Announcement about Announcing….Bus stops

Transit companies in small and major cities all over North America are having a shakeup and a bit of a meltdown.  Why?  Because  people (mostly Blind) are advocating for policies that direct bus, trolly car, and subway drivers to ANNOUNCE STOPS on all routes.  Why should they announce stops?  Consider this;  People who are Blind or partially sighted, as well as ANYONE who is unsure of the area they are riding through (including tourists),  have a right to get to their destination safely and also to have assurance that this will occur consistantly.  Not only that, but announcing major stops AND all requested stops is being ruled a right, and not a hit and miss courtesy provided by transit drivers.  The Human Rights Commission ruled (twice) in favour of David Lepofsky in Lepofsky vs The Toronto Transit Corporation.  Mr. Lepofsky, a blind lawyer, won both challenges.  The ruling has ordered TTC to announce ALL stops on transit routes.  Then, in Ottawa, a similar case was launched and won by another individual (also a blind lawyer).  Winnipeg, has directed its transit drivers to announce all major  and requested stops on bus routes as of January 1 of 2008.  There is resistance by Transit Unions.  Some drivers are whining that it announcing stops is onerous.  Gosh, I recall riding buses in Montreal as a child…a time when drivers DID announce major stops.  Not only that, but they also kept busy making change, helping women onto the bus with their strollers, giving directions and bus route information, handing out transfers and more.  And they usually had time for a pleasant word with their passengers.  OK, this is 2008 and the world has changed, but drivers’ jobs are usually no longer involve making change.  Buses are more comfortable and easier to drive. Drivers are unionized and get a good wage. Admitedly, they do face instances of verbal and physical abuse in these modern and complicated times.  Regardless, they choose to do the job, and should comply with the conditions of that employment….including announcing major and requested stops.  In some cities, automatic sytems which are looped into the GPS of the transit company, have been installed.  As the bus or subway moves on its route, the GPS tracks its movement and an audio system automatically announces stops. This is ideal, but very expensive.  The cities that don’t have fancy gadgets that can do the transit drivers’ job of announcing, will have to deal with the reality:  Drivers must announce major and requested stops.  I live in Halifax, Nova Scotia.  It’s a lovely mid-sized city with quite a large group of Blind and partially-sighted residents…lots of seniors.  We are a tourist destination as well (come see our ‘quaint’, seaside city!).  I am often directing tourists, especially on the buses and ferries (come ride the world’s longest running salt water passenger ferry!).   On several occasions, when I have asked the driver (I wait till I am sure I am near my stop ,if I can) to announce my stop, they have blown by it…for no apparant reason, except “I forgot”…gee, I think, I just asked you two minutes ago….totaly unacceptable. I also chair the Halifax Regional Municipality Advisory Committee for Persons With Disabilities. Our committee has asked the city Legal department to urge Metro Transit to announce major and requested stops. In a personal stab at it, my legal aid helper is eager to launch a complaint with the Nova Scotia Human Rights Commission, as we are getting nowhere with attempts to reason with Metro Transit.  I have suggested driver training include a specific component about passengers with disabilities. They should recognize a white support cane or ID cane as an indicator of someone who is visually challenged, and not just the traditional white long cane or guide dog team as indicators.  When a bus pulls up and someone asks, “what number bus is this?”, the answer should be “#4” or “#19”, NOT, “can’t you see it?”  There is presently no obligation on the part of the driver to oblige people to ‘give up’ their seat at the front, for a person with a disability, but could it not be policy for the driver to politely ask if someone would do so?  Would it not be reasonable to have all buses cary the courtesy ‘please yield seat to handicapped’ stickers, instead of the select ones that actually do? Would it be too difficult for drivers to consistantly,  say to the blind person getting on, “there’s a seat behind me” or “there’s a seat by the door”?   I have heard people who are legally blind, but wear corrective lenses  say that drivers have been known to say things like…”I thought blind people wore dark glasses” and other gems.  I am the first to say that there are many great drivers out there who are courteous and respectful to everyone.  I don’t think a driver should be turned loose on the public until they get the proper training.  Handling a bus is more than just  driving.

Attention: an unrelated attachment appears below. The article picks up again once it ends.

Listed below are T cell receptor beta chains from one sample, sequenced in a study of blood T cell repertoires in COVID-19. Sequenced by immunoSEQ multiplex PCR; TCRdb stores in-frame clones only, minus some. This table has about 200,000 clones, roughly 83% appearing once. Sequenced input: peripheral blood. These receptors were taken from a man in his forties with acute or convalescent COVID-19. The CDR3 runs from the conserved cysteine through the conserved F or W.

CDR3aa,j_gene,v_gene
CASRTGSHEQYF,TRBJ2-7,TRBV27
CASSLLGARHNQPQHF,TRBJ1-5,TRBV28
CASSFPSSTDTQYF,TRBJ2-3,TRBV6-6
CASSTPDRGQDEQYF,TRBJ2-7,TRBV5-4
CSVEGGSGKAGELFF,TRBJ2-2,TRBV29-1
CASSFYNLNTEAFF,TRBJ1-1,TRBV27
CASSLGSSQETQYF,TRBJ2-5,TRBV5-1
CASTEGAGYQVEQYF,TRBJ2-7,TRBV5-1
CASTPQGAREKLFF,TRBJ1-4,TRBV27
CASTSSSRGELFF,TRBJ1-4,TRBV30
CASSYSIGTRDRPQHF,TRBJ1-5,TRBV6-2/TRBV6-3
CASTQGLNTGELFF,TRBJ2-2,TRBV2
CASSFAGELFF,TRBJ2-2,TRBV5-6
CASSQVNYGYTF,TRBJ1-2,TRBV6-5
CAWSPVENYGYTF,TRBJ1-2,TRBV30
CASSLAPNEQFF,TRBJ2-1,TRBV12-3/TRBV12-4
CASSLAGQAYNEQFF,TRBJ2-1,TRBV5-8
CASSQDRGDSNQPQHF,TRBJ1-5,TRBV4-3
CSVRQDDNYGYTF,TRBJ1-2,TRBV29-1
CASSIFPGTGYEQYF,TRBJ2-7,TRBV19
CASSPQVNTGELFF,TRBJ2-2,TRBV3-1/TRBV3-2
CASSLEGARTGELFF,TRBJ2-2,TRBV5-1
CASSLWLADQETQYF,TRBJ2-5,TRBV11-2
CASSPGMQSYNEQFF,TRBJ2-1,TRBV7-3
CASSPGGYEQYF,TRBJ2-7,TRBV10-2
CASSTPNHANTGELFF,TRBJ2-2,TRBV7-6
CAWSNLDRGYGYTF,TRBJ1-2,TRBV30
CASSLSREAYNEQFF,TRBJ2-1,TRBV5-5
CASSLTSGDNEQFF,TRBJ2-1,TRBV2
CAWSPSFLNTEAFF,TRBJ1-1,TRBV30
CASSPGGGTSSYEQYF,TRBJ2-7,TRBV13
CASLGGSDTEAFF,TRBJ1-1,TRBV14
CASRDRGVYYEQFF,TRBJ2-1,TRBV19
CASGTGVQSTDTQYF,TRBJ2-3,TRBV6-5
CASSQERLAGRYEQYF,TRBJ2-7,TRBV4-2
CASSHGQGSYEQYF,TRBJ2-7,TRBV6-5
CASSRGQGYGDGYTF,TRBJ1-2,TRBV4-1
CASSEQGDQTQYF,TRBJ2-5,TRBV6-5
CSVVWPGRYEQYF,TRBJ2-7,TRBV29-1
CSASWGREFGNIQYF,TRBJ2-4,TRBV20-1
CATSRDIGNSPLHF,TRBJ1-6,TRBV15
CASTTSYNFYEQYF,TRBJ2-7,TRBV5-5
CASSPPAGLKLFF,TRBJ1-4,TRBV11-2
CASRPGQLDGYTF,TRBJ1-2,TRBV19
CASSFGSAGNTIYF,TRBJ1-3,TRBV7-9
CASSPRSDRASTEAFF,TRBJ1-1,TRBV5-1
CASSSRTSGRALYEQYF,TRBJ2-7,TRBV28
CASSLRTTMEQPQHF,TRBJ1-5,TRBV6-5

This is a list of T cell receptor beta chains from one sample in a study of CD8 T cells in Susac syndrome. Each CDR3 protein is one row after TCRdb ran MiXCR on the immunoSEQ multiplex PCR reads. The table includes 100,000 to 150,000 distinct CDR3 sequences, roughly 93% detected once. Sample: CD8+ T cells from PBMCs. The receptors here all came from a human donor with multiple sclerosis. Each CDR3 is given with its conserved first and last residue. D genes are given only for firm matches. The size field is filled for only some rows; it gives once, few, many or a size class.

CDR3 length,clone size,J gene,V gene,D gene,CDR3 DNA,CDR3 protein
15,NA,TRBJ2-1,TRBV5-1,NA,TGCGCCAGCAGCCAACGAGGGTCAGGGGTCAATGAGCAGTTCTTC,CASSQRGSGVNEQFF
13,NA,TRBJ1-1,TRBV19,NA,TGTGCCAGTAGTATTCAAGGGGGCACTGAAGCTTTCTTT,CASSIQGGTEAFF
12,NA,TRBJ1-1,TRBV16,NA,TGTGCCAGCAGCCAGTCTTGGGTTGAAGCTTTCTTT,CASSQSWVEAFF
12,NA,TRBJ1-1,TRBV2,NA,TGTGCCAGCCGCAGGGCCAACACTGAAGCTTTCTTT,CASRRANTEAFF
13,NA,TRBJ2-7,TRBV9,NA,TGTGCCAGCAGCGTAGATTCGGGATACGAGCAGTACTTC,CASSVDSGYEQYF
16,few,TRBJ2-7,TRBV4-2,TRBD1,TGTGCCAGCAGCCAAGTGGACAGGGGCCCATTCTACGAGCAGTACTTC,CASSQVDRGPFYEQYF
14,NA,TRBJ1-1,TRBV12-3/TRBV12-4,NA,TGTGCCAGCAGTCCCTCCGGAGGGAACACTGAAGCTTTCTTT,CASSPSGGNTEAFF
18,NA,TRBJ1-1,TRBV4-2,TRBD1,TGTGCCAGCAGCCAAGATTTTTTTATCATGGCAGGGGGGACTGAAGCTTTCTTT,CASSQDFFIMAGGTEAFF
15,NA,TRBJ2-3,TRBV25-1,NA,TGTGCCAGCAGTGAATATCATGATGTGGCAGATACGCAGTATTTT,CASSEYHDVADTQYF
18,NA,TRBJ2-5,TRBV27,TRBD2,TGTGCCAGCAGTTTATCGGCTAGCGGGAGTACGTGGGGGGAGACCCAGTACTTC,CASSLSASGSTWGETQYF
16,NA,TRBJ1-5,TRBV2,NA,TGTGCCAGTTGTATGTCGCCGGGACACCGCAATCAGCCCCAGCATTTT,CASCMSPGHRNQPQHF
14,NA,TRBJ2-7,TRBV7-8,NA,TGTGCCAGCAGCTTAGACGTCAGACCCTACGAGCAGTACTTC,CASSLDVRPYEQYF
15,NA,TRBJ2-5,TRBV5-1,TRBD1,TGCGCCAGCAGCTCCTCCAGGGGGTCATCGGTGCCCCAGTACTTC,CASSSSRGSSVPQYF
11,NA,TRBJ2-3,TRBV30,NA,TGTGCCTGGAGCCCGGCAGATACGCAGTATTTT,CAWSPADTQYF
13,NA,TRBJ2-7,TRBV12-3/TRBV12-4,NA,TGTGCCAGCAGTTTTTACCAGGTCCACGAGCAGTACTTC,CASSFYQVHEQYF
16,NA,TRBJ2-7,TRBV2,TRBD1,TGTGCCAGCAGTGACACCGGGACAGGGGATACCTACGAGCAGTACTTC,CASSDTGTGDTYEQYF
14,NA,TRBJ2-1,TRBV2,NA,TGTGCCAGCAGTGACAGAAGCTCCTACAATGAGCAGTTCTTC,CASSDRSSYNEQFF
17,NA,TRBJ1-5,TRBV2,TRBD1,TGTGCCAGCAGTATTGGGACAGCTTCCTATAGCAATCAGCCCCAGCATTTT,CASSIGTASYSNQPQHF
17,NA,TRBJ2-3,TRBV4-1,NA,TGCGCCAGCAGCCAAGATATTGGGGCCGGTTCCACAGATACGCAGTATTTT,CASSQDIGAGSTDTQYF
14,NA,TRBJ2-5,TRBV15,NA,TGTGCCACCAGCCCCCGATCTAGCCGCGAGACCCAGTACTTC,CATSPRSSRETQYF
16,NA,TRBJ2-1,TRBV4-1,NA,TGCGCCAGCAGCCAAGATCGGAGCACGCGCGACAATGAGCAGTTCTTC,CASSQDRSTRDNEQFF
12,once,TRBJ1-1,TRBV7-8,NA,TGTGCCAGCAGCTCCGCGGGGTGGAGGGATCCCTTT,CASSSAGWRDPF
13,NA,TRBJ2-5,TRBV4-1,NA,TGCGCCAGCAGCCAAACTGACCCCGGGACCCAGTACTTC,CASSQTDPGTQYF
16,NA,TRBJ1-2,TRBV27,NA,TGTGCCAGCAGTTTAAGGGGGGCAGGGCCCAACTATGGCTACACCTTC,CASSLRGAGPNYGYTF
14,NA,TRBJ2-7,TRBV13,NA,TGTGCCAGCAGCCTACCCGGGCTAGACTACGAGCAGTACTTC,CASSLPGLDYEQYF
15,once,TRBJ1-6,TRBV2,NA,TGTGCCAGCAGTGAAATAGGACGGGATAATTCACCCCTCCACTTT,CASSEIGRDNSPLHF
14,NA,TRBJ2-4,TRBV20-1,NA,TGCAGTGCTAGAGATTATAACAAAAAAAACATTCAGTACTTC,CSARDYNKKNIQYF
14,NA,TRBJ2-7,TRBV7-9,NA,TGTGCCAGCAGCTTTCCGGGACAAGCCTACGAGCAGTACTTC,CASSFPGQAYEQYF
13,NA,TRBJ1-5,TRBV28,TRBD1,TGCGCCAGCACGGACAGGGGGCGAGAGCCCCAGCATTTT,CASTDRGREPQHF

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One response to “Announcement about Announcing….Bus stops

  1. In Prague there have been automated announcements for years and years… not requiring GPS. It announces 1 – upcoming stop, 2 – announces the stop and next stop, 3 – says to finish unboarding and boarding, 4- announces upcoming stop, and so on…

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